My survey site is located at the Olentangy river wetlands, along the river side. The area is mostly woody plants but there are grasses and forbs mixed in; especially long the paths and river banks. There is even grasses going in the middle of the river; the river has a dam at one end and the water is a few feet deep. There are foot paths going around the river that are used frequently.
American Sycamore (Platanus occidentalis)
the wood of this tree can be used to make furniture, boxes and even baskets.
White Mulberry (Morus alba)
The mulberry tree has edible fruits and white mulberry tree leaves are also the primary food source for silkworms.
Amur Honeysuckle (Lonicera maackii)
Virginia Creeper (Parthenocissus quinquefolia)
American Sanicle (Sanicula marilandica )
People have used sanicle as medicine to sooth swollen/irritated throats.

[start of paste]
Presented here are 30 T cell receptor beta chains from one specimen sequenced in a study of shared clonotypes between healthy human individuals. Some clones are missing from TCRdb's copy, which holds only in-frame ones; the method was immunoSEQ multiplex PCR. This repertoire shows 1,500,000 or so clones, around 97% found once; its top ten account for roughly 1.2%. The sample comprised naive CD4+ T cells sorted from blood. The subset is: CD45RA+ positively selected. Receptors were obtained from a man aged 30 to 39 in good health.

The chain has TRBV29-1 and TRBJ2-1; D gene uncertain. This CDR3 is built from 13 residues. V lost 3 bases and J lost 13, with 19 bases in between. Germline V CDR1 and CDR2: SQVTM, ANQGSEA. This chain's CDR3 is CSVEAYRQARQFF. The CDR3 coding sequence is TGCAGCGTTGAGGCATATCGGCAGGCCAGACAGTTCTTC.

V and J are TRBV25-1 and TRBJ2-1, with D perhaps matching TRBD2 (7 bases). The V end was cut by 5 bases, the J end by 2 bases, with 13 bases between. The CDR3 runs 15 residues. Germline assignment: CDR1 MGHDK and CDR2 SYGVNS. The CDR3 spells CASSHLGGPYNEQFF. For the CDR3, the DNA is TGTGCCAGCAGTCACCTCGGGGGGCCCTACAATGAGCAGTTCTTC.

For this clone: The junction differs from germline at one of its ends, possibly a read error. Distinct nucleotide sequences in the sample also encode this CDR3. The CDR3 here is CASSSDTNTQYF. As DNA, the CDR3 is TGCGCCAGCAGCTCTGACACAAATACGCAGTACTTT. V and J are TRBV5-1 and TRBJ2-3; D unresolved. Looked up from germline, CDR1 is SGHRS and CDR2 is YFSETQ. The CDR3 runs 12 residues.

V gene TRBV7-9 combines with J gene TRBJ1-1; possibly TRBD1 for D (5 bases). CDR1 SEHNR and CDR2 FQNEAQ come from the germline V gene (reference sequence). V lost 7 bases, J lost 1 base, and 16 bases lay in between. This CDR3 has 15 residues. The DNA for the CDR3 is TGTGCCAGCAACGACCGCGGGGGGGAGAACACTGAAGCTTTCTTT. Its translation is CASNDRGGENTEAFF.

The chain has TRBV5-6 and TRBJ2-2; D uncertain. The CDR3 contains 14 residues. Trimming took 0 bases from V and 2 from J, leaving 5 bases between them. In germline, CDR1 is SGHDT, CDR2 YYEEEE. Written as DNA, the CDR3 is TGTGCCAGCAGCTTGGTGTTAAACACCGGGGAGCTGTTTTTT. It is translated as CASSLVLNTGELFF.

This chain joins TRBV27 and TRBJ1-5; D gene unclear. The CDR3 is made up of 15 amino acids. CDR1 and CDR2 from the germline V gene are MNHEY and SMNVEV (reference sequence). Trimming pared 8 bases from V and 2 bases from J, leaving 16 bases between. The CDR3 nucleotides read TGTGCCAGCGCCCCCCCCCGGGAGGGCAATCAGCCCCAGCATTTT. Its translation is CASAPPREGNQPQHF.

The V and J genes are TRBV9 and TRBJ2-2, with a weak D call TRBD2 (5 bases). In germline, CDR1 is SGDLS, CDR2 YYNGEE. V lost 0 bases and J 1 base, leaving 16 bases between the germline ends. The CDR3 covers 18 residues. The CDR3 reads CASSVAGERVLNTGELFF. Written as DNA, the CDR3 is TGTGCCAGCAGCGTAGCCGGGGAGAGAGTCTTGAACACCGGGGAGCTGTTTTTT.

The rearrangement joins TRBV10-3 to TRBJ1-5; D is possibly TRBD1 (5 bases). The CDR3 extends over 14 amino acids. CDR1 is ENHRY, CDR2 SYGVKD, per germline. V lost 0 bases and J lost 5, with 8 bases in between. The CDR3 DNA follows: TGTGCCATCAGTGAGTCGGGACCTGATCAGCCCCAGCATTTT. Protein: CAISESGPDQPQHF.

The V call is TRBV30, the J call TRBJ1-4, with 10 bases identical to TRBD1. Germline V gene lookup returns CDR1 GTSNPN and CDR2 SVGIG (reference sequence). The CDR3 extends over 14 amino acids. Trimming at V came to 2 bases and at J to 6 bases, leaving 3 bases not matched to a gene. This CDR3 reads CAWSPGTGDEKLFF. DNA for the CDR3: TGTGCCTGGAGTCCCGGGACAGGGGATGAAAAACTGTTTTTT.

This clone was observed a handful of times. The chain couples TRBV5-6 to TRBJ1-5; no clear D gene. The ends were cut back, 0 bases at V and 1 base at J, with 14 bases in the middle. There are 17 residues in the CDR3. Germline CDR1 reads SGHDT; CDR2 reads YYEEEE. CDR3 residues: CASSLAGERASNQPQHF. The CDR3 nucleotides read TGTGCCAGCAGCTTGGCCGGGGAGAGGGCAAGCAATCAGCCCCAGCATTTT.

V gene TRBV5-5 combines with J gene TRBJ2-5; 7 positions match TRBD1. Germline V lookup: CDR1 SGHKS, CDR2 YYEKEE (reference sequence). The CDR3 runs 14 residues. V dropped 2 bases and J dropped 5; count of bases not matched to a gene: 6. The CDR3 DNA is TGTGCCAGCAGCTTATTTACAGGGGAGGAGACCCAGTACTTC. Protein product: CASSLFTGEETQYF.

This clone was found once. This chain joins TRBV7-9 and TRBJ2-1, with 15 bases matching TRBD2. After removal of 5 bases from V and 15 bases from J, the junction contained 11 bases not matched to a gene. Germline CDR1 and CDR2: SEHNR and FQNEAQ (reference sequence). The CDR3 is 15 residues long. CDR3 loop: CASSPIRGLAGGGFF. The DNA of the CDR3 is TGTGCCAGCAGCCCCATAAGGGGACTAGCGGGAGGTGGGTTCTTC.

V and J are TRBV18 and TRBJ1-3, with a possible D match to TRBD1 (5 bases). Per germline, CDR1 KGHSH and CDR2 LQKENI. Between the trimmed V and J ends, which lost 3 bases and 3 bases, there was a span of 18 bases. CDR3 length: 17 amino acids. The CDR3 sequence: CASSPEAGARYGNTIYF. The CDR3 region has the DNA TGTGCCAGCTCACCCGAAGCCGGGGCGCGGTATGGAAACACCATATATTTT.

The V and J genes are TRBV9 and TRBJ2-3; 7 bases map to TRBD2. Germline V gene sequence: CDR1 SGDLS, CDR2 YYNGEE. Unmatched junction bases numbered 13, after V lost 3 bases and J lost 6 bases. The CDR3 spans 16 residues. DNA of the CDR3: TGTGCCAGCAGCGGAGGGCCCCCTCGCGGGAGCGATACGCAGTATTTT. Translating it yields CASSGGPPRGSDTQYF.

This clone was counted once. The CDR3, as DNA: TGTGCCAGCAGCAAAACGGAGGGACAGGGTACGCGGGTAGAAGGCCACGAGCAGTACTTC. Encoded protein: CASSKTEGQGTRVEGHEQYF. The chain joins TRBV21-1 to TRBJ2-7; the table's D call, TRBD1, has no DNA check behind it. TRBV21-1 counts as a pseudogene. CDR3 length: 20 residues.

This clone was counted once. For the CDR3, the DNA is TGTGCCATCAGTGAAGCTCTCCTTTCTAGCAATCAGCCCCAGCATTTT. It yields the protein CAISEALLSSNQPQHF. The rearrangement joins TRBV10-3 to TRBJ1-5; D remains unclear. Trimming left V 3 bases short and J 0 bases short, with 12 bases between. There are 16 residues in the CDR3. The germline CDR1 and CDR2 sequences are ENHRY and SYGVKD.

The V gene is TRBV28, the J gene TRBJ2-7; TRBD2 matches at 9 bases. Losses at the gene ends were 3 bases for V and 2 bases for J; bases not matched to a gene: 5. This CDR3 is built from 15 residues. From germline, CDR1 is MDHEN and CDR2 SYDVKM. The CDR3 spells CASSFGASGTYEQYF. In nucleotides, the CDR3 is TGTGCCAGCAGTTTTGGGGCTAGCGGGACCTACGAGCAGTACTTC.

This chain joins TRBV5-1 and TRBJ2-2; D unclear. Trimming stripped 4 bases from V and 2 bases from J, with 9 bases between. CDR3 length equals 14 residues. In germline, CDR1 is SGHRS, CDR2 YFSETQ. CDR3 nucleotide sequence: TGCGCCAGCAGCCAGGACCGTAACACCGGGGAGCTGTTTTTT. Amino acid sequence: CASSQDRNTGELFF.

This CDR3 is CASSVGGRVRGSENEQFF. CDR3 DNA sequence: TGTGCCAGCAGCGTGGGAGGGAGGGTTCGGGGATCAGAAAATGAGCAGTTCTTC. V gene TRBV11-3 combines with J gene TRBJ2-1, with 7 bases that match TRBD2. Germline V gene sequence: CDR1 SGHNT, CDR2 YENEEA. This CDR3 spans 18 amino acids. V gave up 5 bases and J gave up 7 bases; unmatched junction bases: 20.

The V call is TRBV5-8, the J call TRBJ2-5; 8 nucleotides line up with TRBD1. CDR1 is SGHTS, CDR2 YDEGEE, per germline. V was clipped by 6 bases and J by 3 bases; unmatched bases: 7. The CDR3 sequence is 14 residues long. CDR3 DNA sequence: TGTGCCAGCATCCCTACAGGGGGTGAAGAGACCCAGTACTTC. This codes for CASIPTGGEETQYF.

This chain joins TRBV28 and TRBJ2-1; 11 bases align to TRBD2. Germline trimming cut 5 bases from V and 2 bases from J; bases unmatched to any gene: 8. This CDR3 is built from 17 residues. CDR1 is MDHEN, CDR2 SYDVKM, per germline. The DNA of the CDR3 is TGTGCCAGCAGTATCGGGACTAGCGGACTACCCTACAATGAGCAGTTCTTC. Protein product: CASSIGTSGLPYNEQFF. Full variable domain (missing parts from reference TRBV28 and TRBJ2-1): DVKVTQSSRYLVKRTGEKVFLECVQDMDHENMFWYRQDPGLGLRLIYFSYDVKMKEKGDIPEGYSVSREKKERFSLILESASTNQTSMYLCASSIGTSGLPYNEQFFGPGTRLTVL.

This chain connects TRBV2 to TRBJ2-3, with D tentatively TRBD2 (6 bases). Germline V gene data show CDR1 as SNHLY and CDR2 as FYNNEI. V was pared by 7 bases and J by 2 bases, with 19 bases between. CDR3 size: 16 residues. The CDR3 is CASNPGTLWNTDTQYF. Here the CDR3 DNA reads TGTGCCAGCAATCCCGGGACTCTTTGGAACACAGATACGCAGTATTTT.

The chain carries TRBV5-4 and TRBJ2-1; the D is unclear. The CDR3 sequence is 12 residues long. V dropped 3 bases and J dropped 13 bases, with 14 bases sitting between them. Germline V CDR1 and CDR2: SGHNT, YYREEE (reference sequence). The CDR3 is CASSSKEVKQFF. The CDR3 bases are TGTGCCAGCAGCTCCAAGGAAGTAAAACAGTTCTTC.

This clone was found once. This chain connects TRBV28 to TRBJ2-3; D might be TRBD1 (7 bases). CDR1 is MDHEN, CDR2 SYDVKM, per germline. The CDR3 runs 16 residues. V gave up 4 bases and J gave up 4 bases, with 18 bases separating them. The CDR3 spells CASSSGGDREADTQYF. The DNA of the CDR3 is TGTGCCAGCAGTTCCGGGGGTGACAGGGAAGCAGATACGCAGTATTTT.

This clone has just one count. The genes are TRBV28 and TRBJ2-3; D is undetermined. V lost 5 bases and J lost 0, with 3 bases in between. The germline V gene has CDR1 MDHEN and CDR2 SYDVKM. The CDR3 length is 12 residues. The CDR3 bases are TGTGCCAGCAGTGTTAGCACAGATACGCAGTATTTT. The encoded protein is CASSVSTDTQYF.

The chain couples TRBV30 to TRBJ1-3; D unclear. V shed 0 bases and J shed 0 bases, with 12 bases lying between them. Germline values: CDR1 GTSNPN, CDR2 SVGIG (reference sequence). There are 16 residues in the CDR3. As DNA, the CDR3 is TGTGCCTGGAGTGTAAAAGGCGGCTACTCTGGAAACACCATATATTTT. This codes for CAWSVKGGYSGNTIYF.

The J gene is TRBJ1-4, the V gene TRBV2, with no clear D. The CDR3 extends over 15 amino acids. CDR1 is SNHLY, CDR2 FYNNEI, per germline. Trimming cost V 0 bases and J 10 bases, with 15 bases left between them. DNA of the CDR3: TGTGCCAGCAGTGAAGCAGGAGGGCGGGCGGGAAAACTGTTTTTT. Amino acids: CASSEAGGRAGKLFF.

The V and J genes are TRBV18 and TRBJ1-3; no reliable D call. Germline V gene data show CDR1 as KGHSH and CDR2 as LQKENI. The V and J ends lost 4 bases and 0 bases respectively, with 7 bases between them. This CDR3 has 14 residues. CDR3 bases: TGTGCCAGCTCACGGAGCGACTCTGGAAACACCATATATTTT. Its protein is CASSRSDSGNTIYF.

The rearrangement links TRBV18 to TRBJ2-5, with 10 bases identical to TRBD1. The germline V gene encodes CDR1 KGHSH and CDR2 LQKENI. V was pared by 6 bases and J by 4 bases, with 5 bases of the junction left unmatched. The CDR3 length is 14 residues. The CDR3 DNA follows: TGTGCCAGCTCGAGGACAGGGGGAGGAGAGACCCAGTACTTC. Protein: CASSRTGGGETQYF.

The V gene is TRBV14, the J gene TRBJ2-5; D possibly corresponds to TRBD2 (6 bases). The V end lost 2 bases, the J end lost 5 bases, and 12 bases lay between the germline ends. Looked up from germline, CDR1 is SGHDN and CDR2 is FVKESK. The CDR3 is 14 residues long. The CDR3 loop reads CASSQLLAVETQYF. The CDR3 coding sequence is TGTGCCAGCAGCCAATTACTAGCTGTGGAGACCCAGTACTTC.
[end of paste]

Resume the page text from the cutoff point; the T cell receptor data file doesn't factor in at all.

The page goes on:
Common Burdock (Arctium minus)
The roots of burdock are edible and the roots, leaves and seed can be used as medicine that people use for anything from acne to cancer.
Poison Ivy (Toxicodendron radicans)
Sidewalk Firedot Lichen
Powdered Fringe Lichen
high and low CC
Yellow wood sorrel (Oxalis dillenii) CC:0
Yellow wood sorrel has alternate leaves that are trifoliate, with an umbel inflorescence. This plant is edible used in salads, teas and sour snacks.
Ragweed (Ambrosia artemisiifolia) CC:0
Ragweed is made up of many fern like leaflets. They have inconspicuous flowers that look like yellowish bumps. Ragweed is the prime source of allergies in North America.
Pawpaw (Asimina triloba) CC:6
Pawpaws have large oval slightly shiny leaves. their fruits are light yellow/green that around five inches big. These fruits are edible and very popular to bake with.
Sycamore (Platanus occidentalis) CC:7
Sycamores have alternate leaves with 3 to 5 lobes; the bark at the top of the tree is white and smooth while the bark at the bottom in grey-brown color. The wood of this tree can be used to make furniture, boxes and even baskets.